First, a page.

Follow TV Tropes


Creator / Graham Greene (Author)

Go To

"I had to find a religion to measure my evil against."

Henry Graham Greene OM (2 October 1904 – 3 April 1991) was an English novelist, essayist, film critic and screenwriter. In his lifetime he managed to achieve fame among the literary establishment while also remaining a popular author of genre fiction. As a novelist and essayist, he was highly singular in his political, moral and personal views.

Greene was born in Berkhamsted, Hertfordshire to a large, influential family that included the owners of Greene King Brewery, bankers, and statesmen; his mother was cousin to Robert Louis Stevenson. From his early youth, Greene suffered from depression and was given to flirting with suicide by playing Russian Roulette. After studying history at Balliol College, Oxford, he found work as a journalist and in 1926, he married Vivienne Dayrell-Browning and converted to her religion of Roman Catholicism. Religion proved to have a major influence on the previously agnostic Greene; he became immersed in Catholic theology and beliefs, the ideas of sin and redemption, many of which seeped into his fiction. Politically, Greene was on the left, and was even sympathetic to Communism in spite of its anti-clerical and anti-religious nature. Greene expressed support for liberation theology and was of the opinion that "Conservatism and Catholicism" ought to be "impossible bedfellows" and he was critical of the counter-revolutionary support of Church authorities while sympathetic to independent priests and reformers.

Greene worked in The Great Depression as a writer of thrillers (A Gun for Sale, Stamboul Train) and essayist. He worked as a film critic during this time, and earned fame for his acerbic wit and criticism. His favorite film-maker was Fritz Lang and he was one of many English critics who missed the boat on identifying Alfred Hitchcock's early genius. One piece of his criticism, a 1937 review of Wee Willie Winkie published in the journal Night and Day, earned Greene some notoriety for calling attention to the sexualisation of child star Shirley Temple. It was so controversial that the studios sued the journal, Greene hid away in Mexico, and the journal shut down. While in Mexico, Greene started research on The Power and the Glory (his first literary novel). Greene became a constant traveler in his later years, visiting far away nations and writing about them in his works. His use of locations earned the name "Greeneland". His travels also attracted him to real-life spy work with MI6. One of his handlers was none other than infamous turncoat Kim Philby.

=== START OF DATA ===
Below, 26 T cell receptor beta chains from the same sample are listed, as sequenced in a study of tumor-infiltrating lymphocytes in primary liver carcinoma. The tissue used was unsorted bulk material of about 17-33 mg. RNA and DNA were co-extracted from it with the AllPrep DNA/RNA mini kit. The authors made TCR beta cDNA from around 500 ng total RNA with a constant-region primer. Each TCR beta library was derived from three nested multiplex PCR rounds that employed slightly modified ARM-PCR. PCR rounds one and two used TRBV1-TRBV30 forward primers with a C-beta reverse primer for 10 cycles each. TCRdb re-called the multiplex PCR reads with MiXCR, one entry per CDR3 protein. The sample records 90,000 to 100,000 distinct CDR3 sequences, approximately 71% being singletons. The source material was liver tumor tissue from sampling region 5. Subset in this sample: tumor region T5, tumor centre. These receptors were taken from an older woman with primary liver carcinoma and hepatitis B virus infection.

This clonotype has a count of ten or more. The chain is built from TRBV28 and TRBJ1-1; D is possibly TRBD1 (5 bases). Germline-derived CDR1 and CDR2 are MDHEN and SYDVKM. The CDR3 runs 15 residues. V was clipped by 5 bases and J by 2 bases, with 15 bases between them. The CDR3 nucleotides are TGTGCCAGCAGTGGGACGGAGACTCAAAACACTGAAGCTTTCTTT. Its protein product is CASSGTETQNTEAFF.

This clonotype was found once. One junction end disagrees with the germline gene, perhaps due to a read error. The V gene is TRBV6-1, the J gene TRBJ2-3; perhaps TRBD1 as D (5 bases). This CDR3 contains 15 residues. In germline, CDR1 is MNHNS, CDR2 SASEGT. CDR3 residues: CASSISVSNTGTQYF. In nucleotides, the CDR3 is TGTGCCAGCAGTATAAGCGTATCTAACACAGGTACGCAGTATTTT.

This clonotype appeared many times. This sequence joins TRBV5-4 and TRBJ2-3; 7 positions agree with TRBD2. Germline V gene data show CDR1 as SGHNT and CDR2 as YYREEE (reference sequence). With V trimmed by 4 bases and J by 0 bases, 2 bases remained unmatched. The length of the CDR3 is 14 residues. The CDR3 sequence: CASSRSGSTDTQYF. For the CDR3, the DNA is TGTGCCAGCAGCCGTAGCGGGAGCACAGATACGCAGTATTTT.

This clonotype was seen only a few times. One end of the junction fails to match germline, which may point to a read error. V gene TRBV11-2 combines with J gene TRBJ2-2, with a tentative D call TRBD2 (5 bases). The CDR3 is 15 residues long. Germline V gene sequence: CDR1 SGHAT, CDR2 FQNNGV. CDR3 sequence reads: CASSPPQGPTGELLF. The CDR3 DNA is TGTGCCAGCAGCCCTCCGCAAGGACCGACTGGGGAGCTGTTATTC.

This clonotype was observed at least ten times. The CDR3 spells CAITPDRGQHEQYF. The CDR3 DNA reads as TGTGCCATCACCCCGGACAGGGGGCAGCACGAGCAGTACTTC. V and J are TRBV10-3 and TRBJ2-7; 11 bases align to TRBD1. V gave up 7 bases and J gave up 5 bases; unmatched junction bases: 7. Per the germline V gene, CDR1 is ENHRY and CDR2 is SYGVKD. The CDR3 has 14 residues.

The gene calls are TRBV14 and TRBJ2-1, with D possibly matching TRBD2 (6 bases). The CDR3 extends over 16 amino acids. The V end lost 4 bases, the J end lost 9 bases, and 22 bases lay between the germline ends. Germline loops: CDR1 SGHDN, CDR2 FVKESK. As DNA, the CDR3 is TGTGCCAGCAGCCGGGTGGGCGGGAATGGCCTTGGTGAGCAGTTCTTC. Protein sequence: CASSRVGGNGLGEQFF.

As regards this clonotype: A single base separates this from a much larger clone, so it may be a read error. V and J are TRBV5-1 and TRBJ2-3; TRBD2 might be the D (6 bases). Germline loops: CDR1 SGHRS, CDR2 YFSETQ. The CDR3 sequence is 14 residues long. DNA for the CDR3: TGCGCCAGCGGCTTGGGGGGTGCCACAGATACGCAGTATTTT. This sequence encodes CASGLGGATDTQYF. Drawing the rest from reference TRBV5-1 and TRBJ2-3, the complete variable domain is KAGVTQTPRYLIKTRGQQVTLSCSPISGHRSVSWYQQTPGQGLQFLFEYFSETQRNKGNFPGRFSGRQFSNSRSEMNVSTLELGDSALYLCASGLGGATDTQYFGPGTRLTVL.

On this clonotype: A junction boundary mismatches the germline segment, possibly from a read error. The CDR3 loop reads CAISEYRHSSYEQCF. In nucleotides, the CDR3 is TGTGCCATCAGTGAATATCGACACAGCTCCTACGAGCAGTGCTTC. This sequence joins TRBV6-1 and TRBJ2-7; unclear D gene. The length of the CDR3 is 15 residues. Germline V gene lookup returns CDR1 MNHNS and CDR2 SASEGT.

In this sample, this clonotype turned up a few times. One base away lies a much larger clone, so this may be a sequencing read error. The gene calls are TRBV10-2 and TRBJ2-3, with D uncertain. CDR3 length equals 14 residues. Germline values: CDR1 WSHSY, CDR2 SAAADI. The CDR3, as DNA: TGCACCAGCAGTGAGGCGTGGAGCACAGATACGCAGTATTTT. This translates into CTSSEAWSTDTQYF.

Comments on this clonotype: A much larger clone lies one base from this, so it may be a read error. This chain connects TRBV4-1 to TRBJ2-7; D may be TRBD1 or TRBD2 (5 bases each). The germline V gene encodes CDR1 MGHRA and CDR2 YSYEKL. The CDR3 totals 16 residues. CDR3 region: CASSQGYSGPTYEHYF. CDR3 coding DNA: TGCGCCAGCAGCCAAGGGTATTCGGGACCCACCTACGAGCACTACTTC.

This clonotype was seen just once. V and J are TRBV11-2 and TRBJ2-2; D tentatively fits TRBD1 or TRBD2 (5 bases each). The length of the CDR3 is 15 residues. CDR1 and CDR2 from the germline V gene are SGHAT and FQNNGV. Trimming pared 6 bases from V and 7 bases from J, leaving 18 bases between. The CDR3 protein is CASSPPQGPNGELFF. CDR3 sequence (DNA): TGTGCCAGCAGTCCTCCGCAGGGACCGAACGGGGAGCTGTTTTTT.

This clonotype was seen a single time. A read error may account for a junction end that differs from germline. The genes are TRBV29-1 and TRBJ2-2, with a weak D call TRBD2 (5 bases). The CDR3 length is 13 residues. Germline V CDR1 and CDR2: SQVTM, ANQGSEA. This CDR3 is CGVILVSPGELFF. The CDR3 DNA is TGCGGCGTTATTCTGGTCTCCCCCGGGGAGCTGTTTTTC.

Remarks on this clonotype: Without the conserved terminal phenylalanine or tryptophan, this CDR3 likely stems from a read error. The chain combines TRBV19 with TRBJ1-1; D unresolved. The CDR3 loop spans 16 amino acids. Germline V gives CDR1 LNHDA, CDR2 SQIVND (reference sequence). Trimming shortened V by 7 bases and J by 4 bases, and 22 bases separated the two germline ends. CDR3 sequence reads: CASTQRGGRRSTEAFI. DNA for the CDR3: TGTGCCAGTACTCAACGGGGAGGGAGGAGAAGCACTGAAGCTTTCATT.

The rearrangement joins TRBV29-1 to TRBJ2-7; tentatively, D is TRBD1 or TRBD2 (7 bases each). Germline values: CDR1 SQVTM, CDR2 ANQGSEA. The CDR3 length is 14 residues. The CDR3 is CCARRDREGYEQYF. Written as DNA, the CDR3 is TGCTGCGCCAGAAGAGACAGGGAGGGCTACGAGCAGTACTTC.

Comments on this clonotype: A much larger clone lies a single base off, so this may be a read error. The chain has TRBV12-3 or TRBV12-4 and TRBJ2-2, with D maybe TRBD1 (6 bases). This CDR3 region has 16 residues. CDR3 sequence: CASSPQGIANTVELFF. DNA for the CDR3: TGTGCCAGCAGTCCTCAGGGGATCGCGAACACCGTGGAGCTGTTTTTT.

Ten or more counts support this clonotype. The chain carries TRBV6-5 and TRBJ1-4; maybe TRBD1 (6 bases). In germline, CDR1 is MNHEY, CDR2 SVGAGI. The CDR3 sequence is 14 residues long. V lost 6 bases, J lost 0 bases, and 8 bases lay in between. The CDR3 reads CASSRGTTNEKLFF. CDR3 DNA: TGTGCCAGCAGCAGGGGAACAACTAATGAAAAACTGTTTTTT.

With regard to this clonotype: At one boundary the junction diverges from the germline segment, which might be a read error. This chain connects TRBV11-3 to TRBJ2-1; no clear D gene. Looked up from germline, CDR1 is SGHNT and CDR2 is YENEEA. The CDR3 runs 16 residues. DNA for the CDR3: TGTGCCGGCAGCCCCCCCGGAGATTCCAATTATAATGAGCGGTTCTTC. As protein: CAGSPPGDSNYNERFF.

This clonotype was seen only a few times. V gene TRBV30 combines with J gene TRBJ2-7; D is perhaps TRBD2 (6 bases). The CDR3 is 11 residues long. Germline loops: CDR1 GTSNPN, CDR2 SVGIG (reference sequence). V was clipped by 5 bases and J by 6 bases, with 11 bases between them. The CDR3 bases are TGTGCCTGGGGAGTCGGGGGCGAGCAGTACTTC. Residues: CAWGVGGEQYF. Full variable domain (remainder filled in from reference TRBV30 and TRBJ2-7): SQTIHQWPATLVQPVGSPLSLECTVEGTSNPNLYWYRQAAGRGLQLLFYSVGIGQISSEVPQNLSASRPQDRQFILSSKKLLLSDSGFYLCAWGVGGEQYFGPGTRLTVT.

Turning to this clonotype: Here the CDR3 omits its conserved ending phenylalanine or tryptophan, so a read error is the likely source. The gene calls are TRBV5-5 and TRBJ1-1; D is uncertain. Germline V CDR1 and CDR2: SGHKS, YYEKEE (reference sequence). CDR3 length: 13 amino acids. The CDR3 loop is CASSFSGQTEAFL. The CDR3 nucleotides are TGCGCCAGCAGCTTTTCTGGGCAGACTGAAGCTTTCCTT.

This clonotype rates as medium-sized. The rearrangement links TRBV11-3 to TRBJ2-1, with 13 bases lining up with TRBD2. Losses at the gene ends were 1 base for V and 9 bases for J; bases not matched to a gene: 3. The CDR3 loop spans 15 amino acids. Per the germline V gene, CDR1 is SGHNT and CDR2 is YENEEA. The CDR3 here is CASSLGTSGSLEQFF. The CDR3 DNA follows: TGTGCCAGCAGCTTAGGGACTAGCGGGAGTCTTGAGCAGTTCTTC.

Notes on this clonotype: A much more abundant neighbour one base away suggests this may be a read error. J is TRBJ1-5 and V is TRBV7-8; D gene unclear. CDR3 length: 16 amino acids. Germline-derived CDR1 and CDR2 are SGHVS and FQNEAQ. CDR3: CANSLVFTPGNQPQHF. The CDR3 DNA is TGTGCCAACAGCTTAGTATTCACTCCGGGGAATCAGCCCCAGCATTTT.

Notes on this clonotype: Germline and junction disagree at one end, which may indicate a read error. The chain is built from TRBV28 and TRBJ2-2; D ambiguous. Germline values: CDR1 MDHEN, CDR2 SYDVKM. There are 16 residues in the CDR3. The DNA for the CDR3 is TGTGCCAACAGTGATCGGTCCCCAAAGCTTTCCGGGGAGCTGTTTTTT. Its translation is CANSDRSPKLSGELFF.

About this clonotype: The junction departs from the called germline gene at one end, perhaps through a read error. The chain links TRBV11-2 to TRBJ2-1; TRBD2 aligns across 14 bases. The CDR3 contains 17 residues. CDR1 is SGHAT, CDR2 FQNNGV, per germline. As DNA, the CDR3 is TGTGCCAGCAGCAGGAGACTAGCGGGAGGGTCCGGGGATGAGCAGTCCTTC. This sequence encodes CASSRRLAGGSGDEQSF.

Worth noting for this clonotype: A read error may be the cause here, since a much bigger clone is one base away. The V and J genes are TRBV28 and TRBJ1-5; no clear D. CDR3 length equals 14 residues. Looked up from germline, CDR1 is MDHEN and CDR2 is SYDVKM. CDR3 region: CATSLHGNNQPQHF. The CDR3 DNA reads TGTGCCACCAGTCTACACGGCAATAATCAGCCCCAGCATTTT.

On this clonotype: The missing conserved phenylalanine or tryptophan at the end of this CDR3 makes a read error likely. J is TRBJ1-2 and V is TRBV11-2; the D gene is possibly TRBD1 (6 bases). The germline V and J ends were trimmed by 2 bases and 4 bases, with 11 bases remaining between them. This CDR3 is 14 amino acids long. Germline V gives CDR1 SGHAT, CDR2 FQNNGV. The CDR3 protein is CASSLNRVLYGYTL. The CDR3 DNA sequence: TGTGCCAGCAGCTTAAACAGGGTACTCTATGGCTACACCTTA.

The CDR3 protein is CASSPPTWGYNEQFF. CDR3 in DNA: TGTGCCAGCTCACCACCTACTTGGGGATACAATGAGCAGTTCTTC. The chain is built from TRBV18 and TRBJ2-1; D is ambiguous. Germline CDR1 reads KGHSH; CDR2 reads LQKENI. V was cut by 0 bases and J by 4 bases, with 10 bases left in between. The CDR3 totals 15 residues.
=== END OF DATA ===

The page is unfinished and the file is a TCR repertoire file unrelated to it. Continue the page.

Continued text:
Greene's works were popular enough that it led to a series of film adaptations. Most of them were disliked by Greene. He is best known for his collaborations with Carol Reed, especially, The Third Man. Greene's work remained popular and he remained a highly prolific author. He influenced many later writers, and his particular style — featuring bleak, misanthropic anti-heroes, complicated moral questions, and vivid background detail — makes him a highly popular author to this day.

In 1973 he had an uncredited cameo as a British insurance company representative in the film Day for Night. He had told a friend how he'd always wanted to meet its director François Truffaut, as he was a huge fan of his films, so it was arranged for him to have a small part in the film. Truffaut was disappointed when he found out about Greene's appearance only after Greene had left, because he had been a huge fan of Greene's writing!

Not to be confused the Canadian actor of the same name.

Selected Bibliography

    open/close all folders